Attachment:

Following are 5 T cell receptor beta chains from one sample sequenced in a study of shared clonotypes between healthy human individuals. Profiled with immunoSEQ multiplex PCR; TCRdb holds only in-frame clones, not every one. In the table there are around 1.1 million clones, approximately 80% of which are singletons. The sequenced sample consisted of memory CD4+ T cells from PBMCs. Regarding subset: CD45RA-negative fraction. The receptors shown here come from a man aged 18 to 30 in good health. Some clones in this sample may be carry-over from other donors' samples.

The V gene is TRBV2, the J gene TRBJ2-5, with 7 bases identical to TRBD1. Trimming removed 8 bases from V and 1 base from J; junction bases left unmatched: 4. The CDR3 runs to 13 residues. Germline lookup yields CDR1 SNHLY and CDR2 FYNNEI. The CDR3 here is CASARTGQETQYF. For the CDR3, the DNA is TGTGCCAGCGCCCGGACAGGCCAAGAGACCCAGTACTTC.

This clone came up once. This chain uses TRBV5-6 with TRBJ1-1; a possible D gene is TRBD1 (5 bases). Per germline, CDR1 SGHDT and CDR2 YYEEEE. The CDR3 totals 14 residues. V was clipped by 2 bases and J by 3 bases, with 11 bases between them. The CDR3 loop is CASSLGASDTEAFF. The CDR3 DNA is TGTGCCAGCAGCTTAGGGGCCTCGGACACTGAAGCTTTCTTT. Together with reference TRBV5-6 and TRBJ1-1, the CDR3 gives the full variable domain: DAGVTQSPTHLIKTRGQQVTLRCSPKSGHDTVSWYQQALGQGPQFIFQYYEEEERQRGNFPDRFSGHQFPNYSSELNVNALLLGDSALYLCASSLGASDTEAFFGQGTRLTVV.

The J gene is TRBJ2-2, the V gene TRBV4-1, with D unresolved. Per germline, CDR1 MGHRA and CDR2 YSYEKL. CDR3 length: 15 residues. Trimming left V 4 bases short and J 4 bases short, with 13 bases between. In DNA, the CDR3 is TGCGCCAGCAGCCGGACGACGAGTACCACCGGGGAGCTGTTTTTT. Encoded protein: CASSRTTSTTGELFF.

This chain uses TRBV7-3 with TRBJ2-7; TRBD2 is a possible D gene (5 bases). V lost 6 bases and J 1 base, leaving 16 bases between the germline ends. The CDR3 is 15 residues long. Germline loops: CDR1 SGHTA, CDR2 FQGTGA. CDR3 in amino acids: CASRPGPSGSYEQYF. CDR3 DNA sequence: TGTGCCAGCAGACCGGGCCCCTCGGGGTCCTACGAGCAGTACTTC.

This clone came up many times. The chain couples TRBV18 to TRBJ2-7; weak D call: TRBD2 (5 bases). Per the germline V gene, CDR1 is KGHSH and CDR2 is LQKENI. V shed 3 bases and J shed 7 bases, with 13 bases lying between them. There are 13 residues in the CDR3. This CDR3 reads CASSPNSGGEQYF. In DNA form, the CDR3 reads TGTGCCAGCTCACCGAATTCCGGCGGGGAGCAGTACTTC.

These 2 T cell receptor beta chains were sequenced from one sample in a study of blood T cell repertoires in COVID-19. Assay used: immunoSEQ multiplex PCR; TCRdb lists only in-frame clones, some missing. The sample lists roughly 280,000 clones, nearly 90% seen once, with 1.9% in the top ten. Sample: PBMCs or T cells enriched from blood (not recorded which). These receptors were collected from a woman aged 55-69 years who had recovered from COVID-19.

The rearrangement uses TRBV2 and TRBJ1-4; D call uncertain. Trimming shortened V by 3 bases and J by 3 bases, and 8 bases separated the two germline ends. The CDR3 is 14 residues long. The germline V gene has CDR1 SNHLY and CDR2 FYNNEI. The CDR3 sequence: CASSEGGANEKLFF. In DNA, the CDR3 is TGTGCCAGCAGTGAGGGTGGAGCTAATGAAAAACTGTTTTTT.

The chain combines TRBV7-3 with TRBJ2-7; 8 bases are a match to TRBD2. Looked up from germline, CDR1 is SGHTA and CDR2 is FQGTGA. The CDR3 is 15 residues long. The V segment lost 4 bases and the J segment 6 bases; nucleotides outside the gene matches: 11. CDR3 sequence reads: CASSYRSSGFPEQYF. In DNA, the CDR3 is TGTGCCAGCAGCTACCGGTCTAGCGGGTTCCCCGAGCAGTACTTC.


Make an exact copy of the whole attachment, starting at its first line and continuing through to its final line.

Following are 5 T cell receptor beta chains from one sample sequenced in a study of shared clonotypes between healthy human individuals. Profiled with immunoSEQ multiplex PCR; TCRdb holds only in-frame clones, not every one. In the table there are around 1.1 million clones, approximately 80% of which are singletons. The sequenced sample consisted of memory CD4+ T cells from PBMCs. Regarding subset: CD45RA-negative fraction. The receptors shown here come from a man aged 18 to 30 in good health. Some clones in this sample may be carry-over from other donors' samples.

The V gene is TRBV2, the J gene TRBJ2-5, with 7 bases identical to TRBD1. Trimming removed 8 bases from V and 1 base from J; junction bases left unmatched: 4. The CDR3 runs to 13 residues. Germline lookup yields CDR1 SNHLY and CDR2 FYNNEI. The CDR3 here is CASARTGQETQYF. For the CDR3, the DNA is TGTGCCAGCGCCCGGACAGGCCAAGAGACCCAGTACTTC.

This clone came up once. This chain uses TRBV5-6 with TRBJ1-1; a possible D gene is TRBD1 (5 bases). Per germline, CDR1 SGHDT and CDR2 YYEEEE. The CDR3 totals 14 residues. V was clipped by 2 bases and J by 3 bases, with 11 bases between them. The CDR3 loop is CASSLGASDTEAFF. The CDR3 DNA is TGTGCCAGCAGCTTAGGGGCCTCGGACACTGAAGCTTTCTTT. Together with reference TRBV5-6 and TRBJ1-1, the CDR3 gives the full variable domain: DAGVTQSPTHLIKTRGQQVTLRCSPKSGHDTVSWYQQALGQGPQFIFQYYEEEERQRGNFPDRFSGHQFPNYSSELNVNALLLGDSALYLCASSLGASDTEAFFGQGTRLTVV.

The J gene is TRBJ2-2, the V gene TRBV4-1, with D unresolved. Per germline, CDR1 MGHRA and CDR2 YSYEKL. CDR3 length: 15 residues. Trimming left V 4 bases short and J 4 bases short, with 13 bases between. In DNA, the CDR3 is TGCGCCAGCAGCCGGACGACGAGTACCACCGGGGAGCTGTTTTTT. Encoded protein: CASSRTTSTTGELFF.

This chain uses TRBV7-3 with TRBJ2-7; TRBD2 is a possible D gene (5 bases). V lost 6 bases and J 1 base, leaving 16 bases between the germline ends. The CDR3 is 15 residues long. Germline loops: CDR1 SGHTA, CDR2 FQGTGA. CDR3 in amino acids: CASRPGPSGSYEQYF. CDR3 DNA sequence: TGTGCCAGCAGACCGGGCCCCTCGGGGTCCTACGAGCAGTACTTC.

This clone came up many times. The chain couples TRBV18 to TRBJ2-7; weak D call: TRBD2 (5 bases). Per the germline V gene, CDR1 is KGHSH and CDR2 is LQKENI. V shed 3 bases and J shed 7 bases, with 13 bases lying between them. There are 13 residues in the CDR3. This CDR3 reads CASSPNSGGEQYF. In DNA form, the CDR3 reads TGTGCCAGCTCACCGAATTCCGGCGGGGAGCAGTACTTC.

These 2 T cell receptor beta chains were sequenced from one sample in a study of blood T cell repertoires in COVID-19. Assay used: immunoSEQ multiplex PCR; TCRdb lists only in-frame clones, some missing. The sample lists roughly 280,000 clones, nearly 90% seen once, with 1.9% in the top ten. Sample: PBMCs or T cells enriched from blood (not recorded which). These receptors were collected from a woman aged 55-69 years who had recovered from COVID-19.

The rearrangement uses TRBV2 and TRBJ1-4; D call uncertain. Trimming shortened V by 3 bases and J by 3 bases, and 8 bases separated the two germline ends. The CDR3 is 14 residues long. The germline V gene has CDR1 SNHLY and CDR2 FYNNEI. The CDR3 sequence: CASSEGGANEKLFF. In DNA, the CDR3 is TGTGCCAGCAGTGAGGGTGGAGCTAATGAAAAACTGTTTTTT.

The chain combines TRBV7-3 with TRBJ2-7; 8 bases are a match to TRBD2. Looked up from germline, CDR1 is SGHTA and CDR2 is FQGTGA. The CDR3 is 15 residues long. The V segment lost 4 bases and the J segment 6 bases; nucleotides outside the gene matches: 11. CDR3 sequence reads: CASSYRSSGFPEQYF. In DNA, the CDR3 is TGTGCCAGCAGCTACCGGTCTAGCGGGTTCCCCGAGCAGTACTTC.